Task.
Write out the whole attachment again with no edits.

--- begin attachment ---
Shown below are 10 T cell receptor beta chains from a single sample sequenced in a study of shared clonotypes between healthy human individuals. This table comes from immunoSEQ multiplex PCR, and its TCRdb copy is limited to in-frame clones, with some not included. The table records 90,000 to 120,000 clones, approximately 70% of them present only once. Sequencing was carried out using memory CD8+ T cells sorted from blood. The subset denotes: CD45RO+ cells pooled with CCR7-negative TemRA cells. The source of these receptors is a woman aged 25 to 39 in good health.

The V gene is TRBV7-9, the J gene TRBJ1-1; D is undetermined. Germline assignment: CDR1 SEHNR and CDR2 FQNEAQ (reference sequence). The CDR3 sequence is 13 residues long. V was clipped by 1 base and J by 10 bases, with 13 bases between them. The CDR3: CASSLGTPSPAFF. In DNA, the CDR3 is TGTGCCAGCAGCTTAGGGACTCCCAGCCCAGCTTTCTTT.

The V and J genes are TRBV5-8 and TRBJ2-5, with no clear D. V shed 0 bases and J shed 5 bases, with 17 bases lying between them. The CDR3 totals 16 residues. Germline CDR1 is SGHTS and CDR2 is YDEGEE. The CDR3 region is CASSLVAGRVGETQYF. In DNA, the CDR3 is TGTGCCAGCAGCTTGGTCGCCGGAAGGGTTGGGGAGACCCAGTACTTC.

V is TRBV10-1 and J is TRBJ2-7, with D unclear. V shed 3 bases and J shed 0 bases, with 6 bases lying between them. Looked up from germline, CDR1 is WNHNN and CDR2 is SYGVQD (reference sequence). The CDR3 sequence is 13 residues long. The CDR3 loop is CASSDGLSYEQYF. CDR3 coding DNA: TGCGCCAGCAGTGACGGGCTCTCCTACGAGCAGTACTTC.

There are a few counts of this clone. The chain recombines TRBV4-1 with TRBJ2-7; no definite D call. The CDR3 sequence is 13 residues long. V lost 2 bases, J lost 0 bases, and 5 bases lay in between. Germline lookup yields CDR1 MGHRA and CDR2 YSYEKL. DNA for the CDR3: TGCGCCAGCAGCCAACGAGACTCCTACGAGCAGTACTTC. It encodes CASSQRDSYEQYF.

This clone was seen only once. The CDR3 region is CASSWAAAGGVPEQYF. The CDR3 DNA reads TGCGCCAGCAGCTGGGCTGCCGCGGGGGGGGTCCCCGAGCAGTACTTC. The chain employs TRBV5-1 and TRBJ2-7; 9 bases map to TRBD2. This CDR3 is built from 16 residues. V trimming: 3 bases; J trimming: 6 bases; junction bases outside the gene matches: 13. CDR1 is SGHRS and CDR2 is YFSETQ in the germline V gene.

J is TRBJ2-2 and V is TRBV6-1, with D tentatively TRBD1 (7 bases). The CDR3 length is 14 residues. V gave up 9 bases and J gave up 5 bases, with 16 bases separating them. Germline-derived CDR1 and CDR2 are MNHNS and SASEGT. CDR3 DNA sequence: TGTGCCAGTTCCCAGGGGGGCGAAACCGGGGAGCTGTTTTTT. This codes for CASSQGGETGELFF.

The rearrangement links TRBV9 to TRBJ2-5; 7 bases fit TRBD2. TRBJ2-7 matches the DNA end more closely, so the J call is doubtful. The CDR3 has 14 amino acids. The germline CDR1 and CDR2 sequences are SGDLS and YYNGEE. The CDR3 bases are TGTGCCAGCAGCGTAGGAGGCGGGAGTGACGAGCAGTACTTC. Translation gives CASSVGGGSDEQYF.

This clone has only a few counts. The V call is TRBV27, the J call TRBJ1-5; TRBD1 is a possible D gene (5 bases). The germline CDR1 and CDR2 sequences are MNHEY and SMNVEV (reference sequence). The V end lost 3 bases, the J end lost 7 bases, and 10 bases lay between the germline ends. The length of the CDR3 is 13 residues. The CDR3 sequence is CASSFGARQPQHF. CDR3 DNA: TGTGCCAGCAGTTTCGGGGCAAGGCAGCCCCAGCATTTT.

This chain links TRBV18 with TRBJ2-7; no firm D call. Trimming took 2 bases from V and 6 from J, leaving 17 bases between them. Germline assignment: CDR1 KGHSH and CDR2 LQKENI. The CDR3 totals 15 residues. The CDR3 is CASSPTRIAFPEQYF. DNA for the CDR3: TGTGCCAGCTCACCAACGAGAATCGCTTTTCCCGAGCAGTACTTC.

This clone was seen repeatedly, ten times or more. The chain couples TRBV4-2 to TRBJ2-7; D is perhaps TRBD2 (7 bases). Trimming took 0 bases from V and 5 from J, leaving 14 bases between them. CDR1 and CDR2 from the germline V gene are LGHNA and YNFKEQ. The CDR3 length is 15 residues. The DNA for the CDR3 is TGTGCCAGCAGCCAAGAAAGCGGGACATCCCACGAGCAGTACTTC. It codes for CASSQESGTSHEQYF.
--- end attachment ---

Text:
Shown below are 10 T cell receptor beta chains from a single sample sequenced in a study of shared clonotypes between healthy human individuals. This table comes from immunoSEQ multiplex PCR, and its TCRdb copy is limited to in-frame clones, with some not included. The table records 90,000 to 120,000 clones, approximately 70% of them present only once. Sequencing was carried out using memory CD8+ T cells sorted from blood. The subset denotes: CD45RO+ cells pooled with CCR7-negative TemRA cells. The source of these receptors is a woman aged 25 to 39 in good health.

The V gene is TRBV7-9, the J gene TRBJ1-1; D is undetermined. Germline assignment: CDR1 SEHNR and CDR2 FQNEAQ (reference sequence). The CDR3 sequence is 13 residues long. V was clipped by 1 base and J by 10 bases, with 13 bases between them. The CDR3: CASSLGTPSPAFF. In DNA, the CDR3 is TGTGCCAGCAGCTTAGGGACTCCCAGCCCAGCTTTCTTT.

The V and J genes are TRBV5-8 and TRBJ2-5, with no clear D. V shed 0 bases and J shed 5 bases, with 17 bases lying between them. The CDR3 totals 16 residues. Germline CDR1 is SGHTS and CDR2 is YDEGEE. The CDR3 region is CASSLVAGRVGETQYF. In DNA, the CDR3 is TGTGCCAGCAGCTTGGTCGCCGGAAGGGTTGGGGAGACCCAGTACTTC.

V is TRBV10-1 and J is TRBJ2-7, with D unclear. V shed 3 bases and J shed 0 bases, with 6 bases lying between them. Looked up from germline, CDR1 is WNHNN and CDR2 is SYGVQD (reference sequence). The CDR3 sequence is 13 residues long. The CDR3 loop is CASSDGLSYEQYF. CDR3 coding DNA: TGCGCCAGCAGTGACGGGCTCTCCTACGAGCAGTACTTC.

There are a few counts of this clone. The chain recombines TRBV4-1 with TRBJ2-7; no definite D call. The CDR3 sequence is 13 residues long. V lost 2 bases, J lost 0 bases, and 5 bases lay in between. Germline lookup yields CDR1 MGHRA and CDR2 YSYEKL. DNA for the CDR3: TGCGCCAGCAGCCAACGAGACTCCTACGAGCAGTACTTC. It encodes CASSQRDSYEQYF.

This clone was seen only once. The CDR3 region is CASSWAAAGGVPEQYF. The CDR3 DNA reads TGCGCCAGCAGCTGGGCTGCCGCGGGGGGGGTCCCCGAGCAGTACTTC. The chain employs TRBV5-1 and TRBJ2-7; 9 bases map to TRBD2. This CDR3 is built from 16 residues. V trimming: 3 bases; J trimming: 6 bases; junction bases outside the gene matches: 13. CDR1 is SGHRS and CDR2 is YFSETQ in the germline V gene.

J is TRBJ2-2 and V is TRBV6-1, with D tentatively TRBD1 (7 bases). The CDR3 length is 14 residues. V gave up 9 bases and J gave up 5 bases, with 16 bases separating them. Germline-derived CDR1 and CDR2 are MNHNS and SASEGT. CDR3 DNA sequence: TGTGCCAGTTCCCAGGGGGGCGAAACCGGGGAGCTGTTTTTT. This codes for CASSQGGETGELFF.

The rearrangement links TRBV9 to TRBJ2-5; 7 bases fit TRBD2. TRBJ2-7 matches the DNA end more closely, so the J call is doubtful. The CDR3 has 14 amino acids. The germline CDR1 and CDR2 sequences are SGDLS and YYNGEE. The CDR3 bases are TGTGCCAGCAGCGTAGGAGGCGGGAGTGACGAGCAGTACTTC. Translation gives CASSVGGGSDEQYF.

This clone has only a few counts. The V call is TRBV27, the J call TRBJ1-5; TRBD1 is a possible D gene (5 bases). The germline CDR1 and CDR2 sequences are MNHEY and SMNVEV (reference sequence). The V end lost 3 bases, the J end lost 7 bases, and 10 bases lay between the germline ends. The length of the CDR3 is 13 residues. The CDR3 sequence is CASSFGARQPQHF. CDR3 DNA: TGTGCCAGCAGTTTCGGGGCAAGGCAGCCCCAGCATTTT.

This chain links TRBV18 with TRBJ2-7; no firm D call. Trimming took 2 bases from V and 6 from J, leaving 17 bases between them. Germline assignment: CDR1 KGHSH and CDR2 LQKENI. The CDR3 totals 15 residues. The CDR3 is CASSPTRIAFPEQYF. DNA for the CDR3: TGTGCCAGCTCACCAACGAGAATCGCTTTTCCCGAGCAGTACTTC.

This clone was seen repeatedly, ten times or more. The chain couples TRBV4-2 to TRBJ2-7; D is perhaps TRBD2 (7 bases). Trimming took 0 bases from V and 5 from J, leaving 14 bases between them. CDR1 and CDR2 from the germline V gene are LGHNA and YNFKEQ. The CDR3 length is 15 residues. The DNA for the CDR3 is TGTGCCAGCAGCCAAGAAAGCGGGACATCCCACGAGCAGTACTTC. It codes for CASSQESGTSHEQYF.